“And then a new government comes in and decides the name will be changed and we have no say in it at all,” says Ebanks.

If the elected politicians were smart, they would capitalise on the Pirates Week brand instead of getting rid of it. And negotiate with Disney Studios to use Cayman for location filming for its next Pirates of the Caribbean movie says Ebanks.

He knows plenty of Caymanians who would dress up as pirates to work as movie extras.

Using Cayman as a film location such as the Pirates of the Caribbean would inject a lot of money into a local economy added Ketchell.

In spite of the community uproar, Bush has remained steadfast. A committee is being set up to hold a competition for the name change. Bush has not said anything publically about doing market research or putting the Pirates Week name up to a vote.

If the festival’s name is changed, the turnout will slowly die off says Ebanks. Not right away, but slowly over two to three years. With a name like Cultural Week or Heritage Week, the festival will lose the magic and excitement of the original Pirates Week. No amount of money poured into marketing campaigns will attract the same number of tourists or locals says Ebanks. And a golden era in tourism will be lost.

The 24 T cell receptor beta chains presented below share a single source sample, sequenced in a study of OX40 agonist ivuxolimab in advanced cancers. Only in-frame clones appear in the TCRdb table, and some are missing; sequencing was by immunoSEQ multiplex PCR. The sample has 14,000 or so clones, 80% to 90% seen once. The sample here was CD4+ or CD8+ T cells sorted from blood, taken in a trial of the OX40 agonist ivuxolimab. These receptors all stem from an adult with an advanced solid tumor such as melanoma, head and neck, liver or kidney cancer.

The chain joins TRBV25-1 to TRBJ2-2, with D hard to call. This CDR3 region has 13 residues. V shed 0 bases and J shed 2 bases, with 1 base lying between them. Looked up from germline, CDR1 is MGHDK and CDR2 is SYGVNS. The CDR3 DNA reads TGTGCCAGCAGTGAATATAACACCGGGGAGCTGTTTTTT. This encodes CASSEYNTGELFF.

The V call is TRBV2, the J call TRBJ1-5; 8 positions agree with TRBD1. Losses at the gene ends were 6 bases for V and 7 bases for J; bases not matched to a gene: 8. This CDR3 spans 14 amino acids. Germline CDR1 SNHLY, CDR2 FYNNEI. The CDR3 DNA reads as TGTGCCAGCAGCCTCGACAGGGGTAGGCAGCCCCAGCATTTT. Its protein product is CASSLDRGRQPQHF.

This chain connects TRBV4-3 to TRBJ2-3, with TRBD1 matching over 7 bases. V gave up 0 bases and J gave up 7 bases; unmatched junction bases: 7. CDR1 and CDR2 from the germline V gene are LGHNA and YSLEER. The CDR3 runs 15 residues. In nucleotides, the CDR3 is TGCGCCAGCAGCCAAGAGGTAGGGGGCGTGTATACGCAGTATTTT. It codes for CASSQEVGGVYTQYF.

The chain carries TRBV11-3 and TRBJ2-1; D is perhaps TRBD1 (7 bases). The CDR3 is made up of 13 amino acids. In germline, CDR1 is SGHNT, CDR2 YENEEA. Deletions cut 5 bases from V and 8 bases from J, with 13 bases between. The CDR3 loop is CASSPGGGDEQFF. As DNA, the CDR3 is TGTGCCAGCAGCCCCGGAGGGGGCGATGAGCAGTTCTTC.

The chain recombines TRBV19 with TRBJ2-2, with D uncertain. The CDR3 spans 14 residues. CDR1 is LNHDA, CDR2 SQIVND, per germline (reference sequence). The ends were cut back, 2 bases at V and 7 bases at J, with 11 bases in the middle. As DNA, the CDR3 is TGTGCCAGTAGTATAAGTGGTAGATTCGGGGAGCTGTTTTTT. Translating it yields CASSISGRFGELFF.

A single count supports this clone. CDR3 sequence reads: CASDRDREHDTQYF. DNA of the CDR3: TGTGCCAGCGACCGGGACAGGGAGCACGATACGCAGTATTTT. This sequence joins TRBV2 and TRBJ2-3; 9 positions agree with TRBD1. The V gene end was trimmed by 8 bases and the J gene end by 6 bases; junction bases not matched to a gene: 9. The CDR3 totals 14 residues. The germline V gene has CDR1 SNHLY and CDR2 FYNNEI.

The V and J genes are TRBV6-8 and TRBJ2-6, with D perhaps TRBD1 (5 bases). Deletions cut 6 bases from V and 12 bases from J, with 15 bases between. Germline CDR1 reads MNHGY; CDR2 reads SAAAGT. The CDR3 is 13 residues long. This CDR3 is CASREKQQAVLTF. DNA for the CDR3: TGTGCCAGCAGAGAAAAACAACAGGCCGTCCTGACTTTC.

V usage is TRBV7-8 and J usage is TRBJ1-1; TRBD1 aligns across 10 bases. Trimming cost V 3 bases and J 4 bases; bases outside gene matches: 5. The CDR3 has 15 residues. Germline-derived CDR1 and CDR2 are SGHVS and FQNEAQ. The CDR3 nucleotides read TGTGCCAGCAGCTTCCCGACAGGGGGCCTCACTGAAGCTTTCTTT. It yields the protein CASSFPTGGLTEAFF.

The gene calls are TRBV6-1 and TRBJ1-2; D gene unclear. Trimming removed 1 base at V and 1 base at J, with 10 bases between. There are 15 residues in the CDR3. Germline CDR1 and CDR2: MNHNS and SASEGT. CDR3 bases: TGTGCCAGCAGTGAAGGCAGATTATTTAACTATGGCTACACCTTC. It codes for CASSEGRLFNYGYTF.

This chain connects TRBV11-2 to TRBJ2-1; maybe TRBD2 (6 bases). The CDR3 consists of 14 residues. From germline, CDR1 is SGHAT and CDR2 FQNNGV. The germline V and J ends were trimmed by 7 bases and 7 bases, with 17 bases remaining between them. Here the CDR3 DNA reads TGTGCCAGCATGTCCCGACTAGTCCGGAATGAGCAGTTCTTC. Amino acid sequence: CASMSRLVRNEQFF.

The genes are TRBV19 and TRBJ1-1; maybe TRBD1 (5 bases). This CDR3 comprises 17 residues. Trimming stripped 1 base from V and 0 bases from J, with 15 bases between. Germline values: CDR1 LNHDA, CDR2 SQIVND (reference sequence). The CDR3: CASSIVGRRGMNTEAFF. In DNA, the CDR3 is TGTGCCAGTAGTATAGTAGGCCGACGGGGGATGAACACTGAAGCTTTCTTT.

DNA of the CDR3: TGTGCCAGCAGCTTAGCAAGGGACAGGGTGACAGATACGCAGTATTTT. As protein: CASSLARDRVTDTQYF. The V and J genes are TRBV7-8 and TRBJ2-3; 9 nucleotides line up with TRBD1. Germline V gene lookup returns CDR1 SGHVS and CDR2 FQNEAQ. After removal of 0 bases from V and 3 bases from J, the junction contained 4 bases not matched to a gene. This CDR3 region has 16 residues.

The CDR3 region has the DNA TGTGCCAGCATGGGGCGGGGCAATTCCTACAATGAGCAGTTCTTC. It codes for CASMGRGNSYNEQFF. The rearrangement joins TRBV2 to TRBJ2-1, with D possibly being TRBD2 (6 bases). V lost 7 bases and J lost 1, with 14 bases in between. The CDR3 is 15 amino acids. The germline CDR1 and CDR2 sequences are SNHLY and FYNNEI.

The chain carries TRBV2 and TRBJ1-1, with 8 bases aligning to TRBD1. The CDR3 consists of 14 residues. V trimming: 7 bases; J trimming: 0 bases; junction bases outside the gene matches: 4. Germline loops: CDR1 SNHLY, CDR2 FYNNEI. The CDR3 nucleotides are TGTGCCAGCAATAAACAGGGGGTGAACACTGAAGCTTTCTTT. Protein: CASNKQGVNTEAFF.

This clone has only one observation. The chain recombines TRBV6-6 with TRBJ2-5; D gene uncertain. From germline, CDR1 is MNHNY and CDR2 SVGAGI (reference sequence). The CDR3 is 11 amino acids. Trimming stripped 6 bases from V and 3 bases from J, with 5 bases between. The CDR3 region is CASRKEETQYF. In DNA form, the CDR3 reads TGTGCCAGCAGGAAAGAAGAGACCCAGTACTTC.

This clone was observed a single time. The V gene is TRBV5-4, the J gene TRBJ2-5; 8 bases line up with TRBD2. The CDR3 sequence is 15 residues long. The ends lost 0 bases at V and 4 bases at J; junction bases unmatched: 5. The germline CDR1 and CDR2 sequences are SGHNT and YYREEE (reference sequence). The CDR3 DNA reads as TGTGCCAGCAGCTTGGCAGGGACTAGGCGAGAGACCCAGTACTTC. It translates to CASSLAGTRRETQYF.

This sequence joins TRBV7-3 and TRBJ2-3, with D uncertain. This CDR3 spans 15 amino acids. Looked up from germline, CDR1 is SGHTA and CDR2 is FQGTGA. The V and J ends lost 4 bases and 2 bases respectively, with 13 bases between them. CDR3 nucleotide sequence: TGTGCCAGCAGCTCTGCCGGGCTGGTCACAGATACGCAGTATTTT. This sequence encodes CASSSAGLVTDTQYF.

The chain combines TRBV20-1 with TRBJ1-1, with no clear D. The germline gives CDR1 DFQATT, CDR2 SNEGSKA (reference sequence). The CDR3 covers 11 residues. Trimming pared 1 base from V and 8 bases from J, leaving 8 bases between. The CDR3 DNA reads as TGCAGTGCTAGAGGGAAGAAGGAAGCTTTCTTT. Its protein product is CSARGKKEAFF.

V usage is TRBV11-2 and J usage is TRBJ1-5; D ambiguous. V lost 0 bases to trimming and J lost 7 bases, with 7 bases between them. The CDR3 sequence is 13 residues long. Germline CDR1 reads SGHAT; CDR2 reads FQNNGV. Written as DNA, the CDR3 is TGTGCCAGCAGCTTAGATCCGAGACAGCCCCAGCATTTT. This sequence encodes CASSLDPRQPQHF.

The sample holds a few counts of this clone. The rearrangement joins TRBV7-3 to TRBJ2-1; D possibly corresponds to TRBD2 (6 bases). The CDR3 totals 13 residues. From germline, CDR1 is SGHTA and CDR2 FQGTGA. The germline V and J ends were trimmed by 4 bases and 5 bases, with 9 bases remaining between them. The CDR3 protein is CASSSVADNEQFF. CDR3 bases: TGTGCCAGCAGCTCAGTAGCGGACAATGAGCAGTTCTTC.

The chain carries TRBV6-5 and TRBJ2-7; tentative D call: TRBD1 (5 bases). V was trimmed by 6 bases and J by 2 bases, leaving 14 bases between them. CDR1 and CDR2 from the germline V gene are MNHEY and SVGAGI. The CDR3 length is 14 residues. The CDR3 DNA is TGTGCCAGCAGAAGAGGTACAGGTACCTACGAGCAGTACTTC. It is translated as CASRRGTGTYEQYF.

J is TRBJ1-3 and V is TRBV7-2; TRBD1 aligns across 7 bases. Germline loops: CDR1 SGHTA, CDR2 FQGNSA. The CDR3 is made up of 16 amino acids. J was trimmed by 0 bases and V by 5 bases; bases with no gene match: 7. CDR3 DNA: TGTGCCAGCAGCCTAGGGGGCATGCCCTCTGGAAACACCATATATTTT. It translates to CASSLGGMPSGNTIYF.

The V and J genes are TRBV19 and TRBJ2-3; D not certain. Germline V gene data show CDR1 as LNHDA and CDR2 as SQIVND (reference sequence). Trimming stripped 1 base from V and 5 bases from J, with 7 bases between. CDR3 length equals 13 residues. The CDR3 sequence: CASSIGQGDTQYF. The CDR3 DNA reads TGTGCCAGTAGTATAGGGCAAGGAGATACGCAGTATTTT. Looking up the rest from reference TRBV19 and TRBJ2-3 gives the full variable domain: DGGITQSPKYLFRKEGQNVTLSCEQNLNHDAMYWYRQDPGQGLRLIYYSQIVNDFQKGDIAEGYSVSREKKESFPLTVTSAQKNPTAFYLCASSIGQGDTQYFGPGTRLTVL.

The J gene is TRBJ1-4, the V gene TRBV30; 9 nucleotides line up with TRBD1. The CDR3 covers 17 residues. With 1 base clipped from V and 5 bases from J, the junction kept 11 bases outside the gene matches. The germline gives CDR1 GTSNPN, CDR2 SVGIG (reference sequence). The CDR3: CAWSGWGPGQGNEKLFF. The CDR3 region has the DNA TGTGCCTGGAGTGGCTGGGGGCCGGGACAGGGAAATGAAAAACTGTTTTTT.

Sidebar: Highlights for Pirates Week 2009

13 November: 5K Run, Pirate Costume contest, Miss Festival Queen Costume contest, fireworks display, Songfest, street dance and food festival

14 November: 5K Sea Swim, Teens Own Disco, street dance and food festival, Landing Pageant.

15 November: Children’s fun fair, underwater treasure hunt.

16 November: East End Heritage Day

17 November: West Bay Heritage Day

18 November: North Side Heritage Day, swim meet

19 November: Bodden Town Heritage Day

20 November: George Town Heritage Day, swim meet

21 November: Golf tournament, swim meet, Savannah/Newlands Heritage Day, Cardboard boat race, Trial of the Pirates, fireworks, Teens Own Disco, street dance finale.

22 November: 10K Run, swim meet, darts tournament

27-28 November: Cayman Brac weekend

TBA: Little Cayman